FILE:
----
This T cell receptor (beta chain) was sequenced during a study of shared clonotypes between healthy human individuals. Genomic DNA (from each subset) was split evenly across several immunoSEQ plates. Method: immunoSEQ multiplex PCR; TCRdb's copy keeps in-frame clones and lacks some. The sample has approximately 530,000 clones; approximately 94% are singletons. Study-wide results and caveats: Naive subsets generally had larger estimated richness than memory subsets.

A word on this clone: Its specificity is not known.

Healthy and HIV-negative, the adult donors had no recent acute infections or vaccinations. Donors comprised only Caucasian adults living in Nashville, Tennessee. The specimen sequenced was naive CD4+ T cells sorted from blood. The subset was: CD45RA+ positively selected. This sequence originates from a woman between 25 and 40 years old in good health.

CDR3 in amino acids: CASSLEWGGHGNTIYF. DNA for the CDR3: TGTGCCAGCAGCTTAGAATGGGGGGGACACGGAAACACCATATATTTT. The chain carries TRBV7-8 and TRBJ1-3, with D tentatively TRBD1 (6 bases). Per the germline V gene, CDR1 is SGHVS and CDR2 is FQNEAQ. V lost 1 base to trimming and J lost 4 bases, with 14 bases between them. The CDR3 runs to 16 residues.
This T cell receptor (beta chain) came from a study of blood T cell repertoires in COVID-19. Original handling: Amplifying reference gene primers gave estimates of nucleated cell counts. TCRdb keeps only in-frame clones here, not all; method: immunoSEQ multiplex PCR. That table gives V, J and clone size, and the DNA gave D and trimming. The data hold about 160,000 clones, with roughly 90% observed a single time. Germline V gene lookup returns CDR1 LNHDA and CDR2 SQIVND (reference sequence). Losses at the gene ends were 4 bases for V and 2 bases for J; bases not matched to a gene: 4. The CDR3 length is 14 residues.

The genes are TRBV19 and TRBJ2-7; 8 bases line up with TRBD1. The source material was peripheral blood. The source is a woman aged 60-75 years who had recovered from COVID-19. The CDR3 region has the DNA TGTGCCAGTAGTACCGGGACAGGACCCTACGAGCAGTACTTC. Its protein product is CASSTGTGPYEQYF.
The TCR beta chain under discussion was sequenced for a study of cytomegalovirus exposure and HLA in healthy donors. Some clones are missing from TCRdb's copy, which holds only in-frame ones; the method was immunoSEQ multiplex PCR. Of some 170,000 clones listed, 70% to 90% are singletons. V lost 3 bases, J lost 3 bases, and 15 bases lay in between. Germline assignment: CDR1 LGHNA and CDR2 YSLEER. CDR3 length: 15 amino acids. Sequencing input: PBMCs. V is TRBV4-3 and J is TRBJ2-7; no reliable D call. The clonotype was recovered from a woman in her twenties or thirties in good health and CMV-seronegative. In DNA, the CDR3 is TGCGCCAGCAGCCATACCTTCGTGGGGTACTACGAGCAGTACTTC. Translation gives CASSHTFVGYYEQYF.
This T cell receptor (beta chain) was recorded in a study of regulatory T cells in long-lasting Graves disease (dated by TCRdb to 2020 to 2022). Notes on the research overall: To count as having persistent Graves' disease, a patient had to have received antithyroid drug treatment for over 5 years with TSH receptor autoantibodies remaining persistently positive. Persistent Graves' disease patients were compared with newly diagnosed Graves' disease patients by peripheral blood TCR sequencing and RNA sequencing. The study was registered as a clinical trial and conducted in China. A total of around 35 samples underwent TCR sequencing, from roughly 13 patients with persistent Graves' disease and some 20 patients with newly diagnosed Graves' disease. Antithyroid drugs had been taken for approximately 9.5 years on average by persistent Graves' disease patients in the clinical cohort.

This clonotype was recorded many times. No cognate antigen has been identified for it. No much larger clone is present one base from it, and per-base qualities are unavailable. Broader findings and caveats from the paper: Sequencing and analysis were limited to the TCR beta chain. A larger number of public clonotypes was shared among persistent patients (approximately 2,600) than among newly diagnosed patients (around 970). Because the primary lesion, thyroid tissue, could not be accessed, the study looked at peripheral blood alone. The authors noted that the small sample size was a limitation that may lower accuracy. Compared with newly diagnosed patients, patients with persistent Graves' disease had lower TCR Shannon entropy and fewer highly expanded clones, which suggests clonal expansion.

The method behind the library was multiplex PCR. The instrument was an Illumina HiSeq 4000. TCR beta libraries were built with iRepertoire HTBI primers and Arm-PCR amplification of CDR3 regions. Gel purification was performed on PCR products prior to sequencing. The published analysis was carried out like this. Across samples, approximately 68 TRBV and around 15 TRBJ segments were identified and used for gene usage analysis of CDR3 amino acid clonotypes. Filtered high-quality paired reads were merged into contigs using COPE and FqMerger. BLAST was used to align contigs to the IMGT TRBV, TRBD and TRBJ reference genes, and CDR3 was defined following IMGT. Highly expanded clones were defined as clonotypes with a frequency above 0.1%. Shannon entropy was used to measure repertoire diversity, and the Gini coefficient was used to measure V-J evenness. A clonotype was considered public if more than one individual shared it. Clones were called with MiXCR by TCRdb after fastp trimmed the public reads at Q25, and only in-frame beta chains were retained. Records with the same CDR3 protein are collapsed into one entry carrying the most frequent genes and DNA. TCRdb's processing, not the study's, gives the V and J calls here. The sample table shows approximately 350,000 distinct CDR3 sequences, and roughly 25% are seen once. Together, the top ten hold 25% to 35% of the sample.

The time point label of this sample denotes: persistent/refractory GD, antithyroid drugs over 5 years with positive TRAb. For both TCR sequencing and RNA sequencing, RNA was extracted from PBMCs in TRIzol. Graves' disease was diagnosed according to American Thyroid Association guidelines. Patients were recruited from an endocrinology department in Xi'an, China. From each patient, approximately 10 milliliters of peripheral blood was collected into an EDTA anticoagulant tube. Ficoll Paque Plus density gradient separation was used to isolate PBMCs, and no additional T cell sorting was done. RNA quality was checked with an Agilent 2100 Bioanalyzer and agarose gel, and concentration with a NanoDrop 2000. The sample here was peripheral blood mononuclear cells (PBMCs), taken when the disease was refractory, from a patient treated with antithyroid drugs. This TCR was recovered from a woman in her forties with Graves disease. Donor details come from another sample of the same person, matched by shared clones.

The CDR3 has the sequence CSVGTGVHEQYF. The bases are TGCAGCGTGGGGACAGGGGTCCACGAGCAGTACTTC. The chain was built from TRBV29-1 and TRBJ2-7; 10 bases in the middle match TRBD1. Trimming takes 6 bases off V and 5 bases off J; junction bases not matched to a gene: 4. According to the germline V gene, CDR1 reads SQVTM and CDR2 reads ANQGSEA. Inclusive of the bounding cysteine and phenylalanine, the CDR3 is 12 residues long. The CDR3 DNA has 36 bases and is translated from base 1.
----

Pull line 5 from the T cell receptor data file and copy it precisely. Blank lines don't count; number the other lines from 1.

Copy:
This T cell receptor (beta chain) came from a study of blood T cell repertoires in COVID-19. Original handling: Amplifying reference gene primers gave estimates of nucleated cell counts. TCRdb keeps only in-frame clones here, not all; method: immunoSEQ multiplex PCR. That table gives V, J and clone size, and the DNA gave D and trimming. The data hold about 160,000 clones, with roughly 90% observed a single time. Germline V gene lookup returns CDR1 LNHDA and CDR2 SQIVND (reference sequence). Losses at the gene ends were 4 bases for V and 2 bases for J; bases not matched to a gene: 4. The CDR3 length is 14 residues.